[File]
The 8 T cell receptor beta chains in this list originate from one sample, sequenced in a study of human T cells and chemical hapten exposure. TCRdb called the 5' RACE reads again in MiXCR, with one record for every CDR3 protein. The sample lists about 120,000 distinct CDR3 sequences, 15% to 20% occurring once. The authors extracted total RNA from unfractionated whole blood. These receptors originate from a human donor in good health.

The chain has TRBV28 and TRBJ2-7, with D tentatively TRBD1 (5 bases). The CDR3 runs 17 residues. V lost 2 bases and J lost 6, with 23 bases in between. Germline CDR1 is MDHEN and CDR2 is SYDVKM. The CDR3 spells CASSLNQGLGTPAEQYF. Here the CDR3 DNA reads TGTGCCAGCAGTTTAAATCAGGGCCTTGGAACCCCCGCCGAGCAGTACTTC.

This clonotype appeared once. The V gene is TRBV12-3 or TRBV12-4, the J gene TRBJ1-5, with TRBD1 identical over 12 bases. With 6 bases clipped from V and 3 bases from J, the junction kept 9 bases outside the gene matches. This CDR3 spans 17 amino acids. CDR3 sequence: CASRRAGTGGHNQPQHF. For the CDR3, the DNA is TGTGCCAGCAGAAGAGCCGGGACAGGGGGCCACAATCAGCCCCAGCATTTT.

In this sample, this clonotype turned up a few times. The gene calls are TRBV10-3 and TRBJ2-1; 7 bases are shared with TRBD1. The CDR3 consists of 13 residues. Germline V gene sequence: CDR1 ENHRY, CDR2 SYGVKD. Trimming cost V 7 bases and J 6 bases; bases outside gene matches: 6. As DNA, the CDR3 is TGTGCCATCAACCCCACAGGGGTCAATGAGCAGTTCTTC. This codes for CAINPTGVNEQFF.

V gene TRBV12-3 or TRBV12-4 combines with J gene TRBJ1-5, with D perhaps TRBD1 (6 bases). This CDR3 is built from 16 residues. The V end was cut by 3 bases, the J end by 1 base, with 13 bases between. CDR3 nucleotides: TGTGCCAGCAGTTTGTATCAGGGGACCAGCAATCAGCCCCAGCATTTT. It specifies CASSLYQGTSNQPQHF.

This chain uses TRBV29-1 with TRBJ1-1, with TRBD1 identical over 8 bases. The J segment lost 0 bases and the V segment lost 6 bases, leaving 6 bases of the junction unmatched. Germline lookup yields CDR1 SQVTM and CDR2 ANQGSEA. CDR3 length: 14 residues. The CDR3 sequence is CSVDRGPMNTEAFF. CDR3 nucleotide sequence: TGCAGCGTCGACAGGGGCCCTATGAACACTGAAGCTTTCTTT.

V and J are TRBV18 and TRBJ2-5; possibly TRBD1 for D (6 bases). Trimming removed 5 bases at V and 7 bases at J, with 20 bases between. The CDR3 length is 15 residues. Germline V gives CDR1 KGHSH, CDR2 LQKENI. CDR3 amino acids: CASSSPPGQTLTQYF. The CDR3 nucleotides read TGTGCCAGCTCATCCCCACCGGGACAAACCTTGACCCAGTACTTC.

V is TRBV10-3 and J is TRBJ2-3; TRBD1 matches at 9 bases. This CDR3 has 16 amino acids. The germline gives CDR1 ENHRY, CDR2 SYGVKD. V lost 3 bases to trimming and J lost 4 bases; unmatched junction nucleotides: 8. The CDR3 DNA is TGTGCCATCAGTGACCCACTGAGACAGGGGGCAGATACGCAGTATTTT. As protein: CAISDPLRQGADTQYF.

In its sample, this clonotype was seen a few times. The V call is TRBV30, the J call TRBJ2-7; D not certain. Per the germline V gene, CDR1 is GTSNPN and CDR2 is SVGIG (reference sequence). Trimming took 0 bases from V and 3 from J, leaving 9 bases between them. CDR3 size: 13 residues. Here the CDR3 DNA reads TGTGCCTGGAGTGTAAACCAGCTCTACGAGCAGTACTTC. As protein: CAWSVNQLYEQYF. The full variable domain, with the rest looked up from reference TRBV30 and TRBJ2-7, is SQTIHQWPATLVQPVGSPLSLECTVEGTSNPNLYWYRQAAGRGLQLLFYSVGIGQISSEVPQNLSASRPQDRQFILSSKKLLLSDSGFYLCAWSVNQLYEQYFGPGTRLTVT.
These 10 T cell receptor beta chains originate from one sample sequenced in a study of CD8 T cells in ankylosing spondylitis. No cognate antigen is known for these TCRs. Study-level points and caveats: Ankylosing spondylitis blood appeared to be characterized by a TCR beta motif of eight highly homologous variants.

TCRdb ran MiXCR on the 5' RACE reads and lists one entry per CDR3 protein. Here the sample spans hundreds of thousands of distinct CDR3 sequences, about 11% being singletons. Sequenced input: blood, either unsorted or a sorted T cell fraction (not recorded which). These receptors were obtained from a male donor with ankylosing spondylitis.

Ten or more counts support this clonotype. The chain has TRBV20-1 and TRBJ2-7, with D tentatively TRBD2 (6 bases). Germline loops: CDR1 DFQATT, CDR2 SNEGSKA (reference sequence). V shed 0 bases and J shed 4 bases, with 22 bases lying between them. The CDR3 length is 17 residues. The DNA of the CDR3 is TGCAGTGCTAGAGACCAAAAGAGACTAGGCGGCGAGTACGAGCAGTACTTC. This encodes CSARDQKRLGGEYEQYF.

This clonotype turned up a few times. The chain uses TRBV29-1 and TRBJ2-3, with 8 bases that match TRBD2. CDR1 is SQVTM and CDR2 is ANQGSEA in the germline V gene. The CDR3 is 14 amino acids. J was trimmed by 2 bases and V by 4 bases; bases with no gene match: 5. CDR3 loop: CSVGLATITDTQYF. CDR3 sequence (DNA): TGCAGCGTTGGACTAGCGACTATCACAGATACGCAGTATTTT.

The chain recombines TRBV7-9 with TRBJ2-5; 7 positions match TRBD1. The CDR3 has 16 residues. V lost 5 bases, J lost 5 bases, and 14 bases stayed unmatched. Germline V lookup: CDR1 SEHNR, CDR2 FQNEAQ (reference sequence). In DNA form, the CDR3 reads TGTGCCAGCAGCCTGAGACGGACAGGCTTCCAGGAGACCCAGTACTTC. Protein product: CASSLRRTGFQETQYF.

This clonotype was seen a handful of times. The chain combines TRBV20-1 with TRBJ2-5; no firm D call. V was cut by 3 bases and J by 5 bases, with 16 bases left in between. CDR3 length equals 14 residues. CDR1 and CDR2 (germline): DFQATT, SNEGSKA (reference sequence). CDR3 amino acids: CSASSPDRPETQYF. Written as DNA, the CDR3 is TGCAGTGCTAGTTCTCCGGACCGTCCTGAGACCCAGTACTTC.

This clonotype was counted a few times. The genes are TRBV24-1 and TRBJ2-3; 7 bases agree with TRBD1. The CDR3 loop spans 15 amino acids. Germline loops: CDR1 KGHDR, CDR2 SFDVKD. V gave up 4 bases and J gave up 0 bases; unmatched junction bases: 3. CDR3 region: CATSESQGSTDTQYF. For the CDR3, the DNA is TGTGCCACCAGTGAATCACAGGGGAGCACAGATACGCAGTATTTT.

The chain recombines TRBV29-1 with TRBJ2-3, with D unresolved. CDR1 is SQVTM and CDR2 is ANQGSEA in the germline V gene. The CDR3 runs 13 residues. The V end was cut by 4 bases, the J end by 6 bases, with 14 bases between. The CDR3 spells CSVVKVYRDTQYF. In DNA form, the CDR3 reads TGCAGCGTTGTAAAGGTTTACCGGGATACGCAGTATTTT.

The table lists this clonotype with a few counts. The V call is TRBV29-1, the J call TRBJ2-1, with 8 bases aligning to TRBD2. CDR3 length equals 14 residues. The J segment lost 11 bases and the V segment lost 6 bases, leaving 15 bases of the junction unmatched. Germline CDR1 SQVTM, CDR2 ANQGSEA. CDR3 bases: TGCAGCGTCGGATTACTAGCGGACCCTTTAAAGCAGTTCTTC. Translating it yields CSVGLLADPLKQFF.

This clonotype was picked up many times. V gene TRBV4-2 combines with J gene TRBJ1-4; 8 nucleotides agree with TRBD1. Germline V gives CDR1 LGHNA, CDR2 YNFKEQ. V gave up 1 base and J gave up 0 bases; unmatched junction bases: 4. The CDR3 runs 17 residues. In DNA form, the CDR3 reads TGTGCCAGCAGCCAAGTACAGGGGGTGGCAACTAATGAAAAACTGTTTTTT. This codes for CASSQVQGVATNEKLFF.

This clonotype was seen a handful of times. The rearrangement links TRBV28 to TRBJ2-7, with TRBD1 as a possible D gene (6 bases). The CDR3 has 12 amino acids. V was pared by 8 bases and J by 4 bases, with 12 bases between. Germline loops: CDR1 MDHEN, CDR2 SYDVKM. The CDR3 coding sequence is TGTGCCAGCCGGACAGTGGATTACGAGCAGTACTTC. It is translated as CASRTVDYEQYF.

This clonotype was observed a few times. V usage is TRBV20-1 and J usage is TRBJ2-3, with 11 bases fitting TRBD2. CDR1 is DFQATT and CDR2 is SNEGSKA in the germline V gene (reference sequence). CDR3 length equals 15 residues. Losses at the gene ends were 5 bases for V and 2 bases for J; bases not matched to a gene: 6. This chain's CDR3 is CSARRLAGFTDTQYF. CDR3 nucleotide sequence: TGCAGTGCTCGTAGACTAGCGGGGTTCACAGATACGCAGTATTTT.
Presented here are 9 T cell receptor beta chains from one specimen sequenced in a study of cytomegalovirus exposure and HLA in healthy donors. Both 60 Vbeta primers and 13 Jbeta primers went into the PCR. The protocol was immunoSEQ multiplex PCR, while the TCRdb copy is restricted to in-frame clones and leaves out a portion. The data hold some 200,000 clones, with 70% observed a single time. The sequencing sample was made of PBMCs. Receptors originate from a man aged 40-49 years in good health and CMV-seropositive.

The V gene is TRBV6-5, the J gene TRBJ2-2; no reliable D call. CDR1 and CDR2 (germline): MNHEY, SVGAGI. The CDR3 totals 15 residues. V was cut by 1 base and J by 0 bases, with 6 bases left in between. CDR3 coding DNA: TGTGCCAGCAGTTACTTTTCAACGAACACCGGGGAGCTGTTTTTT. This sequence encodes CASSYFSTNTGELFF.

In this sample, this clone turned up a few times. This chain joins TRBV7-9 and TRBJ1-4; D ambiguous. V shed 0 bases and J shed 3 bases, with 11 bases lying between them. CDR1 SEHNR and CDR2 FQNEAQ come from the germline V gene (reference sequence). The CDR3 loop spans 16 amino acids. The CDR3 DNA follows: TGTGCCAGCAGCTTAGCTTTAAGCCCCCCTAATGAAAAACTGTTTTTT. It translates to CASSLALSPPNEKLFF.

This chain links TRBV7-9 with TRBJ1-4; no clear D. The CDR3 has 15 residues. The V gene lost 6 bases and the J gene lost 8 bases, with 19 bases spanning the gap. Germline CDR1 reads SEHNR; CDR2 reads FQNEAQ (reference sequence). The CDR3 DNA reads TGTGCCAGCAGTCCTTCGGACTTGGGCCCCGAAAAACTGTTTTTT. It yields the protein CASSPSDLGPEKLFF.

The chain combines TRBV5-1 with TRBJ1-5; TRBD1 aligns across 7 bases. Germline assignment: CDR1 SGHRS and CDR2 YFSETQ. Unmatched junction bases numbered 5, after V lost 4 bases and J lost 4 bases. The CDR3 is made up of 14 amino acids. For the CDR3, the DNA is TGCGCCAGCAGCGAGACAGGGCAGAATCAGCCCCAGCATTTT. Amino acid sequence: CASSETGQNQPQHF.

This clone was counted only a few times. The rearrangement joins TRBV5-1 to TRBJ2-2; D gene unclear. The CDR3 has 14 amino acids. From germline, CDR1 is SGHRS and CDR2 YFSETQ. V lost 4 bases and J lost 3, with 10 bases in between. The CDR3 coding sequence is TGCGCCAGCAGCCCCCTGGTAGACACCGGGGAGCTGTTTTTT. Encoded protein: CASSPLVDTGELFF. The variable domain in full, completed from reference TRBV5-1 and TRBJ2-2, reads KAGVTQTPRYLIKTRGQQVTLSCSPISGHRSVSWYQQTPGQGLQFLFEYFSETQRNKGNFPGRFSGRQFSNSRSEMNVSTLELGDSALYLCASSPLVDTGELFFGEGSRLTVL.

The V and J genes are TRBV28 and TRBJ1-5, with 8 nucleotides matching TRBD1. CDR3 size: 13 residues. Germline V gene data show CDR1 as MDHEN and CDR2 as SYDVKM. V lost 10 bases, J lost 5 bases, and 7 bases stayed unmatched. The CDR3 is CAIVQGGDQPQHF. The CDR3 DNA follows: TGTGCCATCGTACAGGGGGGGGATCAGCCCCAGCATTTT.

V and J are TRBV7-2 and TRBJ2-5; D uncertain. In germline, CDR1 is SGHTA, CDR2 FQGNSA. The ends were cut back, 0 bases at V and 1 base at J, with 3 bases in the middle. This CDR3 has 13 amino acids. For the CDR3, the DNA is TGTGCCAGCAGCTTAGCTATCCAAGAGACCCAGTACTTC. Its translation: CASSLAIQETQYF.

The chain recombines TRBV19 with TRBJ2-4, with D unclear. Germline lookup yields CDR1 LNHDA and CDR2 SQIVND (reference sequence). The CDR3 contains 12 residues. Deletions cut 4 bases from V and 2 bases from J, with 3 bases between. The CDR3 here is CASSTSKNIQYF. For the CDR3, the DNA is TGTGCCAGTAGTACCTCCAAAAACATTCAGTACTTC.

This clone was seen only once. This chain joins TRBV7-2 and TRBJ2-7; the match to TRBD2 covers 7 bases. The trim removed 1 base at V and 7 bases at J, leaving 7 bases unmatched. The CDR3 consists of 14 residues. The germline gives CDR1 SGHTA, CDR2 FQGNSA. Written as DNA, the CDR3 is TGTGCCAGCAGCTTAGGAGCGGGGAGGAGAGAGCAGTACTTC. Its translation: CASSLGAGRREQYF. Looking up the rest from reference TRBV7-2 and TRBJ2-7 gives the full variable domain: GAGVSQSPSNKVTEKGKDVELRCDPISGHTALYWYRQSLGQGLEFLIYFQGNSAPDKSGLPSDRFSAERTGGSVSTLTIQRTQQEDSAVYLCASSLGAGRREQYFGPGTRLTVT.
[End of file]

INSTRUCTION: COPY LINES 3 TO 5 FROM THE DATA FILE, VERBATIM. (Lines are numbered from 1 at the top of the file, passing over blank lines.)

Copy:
This clonotype appeared once. The V gene is TRBV12-3 or TRBV12-4, the J gene TRBJ1-5, with TRBD1 identical over 12 bases. With 6 bases clipped from V and 3 bases from J, the junction kept 9 bases outside the gene matches. This CDR3 spans 17 amino acids. CDR3 sequence: CASRRAGTGGHNQPQHF. For the CDR3, the DNA is TGTGCCAGCAGAAGAGCCGGGACAGGGGGCCACAATCAGCCCCAGCATTTT.

In this sample, this clonotype turned up a few times. The gene calls are TRBV10-3 and TRBJ2-1; 7 bases are shared with TRBD1. The CDR3 consists of 13 residues. Germline V gene sequence: CDR1 ENHRY, CDR2 SYGVKD. Trimming cost V 7 bases and J 6 bases; bases outside gene matches: 6. As DNA, the CDR3 is TGTGCCATCAACCCCACAGGGGTCAATGAGCAGTTCTTC. This codes for CAINPTGVNEQFF.

V gene TRBV12-3 or TRBV12-4 combines with J gene TRBJ1-5, with D perhaps TRBD1 (6 bases). This CDR3 is built from 16 residues. The V end was cut by 3 bases, the J end by 1 base, with 13 bases between. CDR3 nucleotides: TGTGCCAGCAGTTTGTATCAGGGGACCAGCAATCAGCCCCAGCATTTT. It specifies CASSLYQGTSNQPQHF.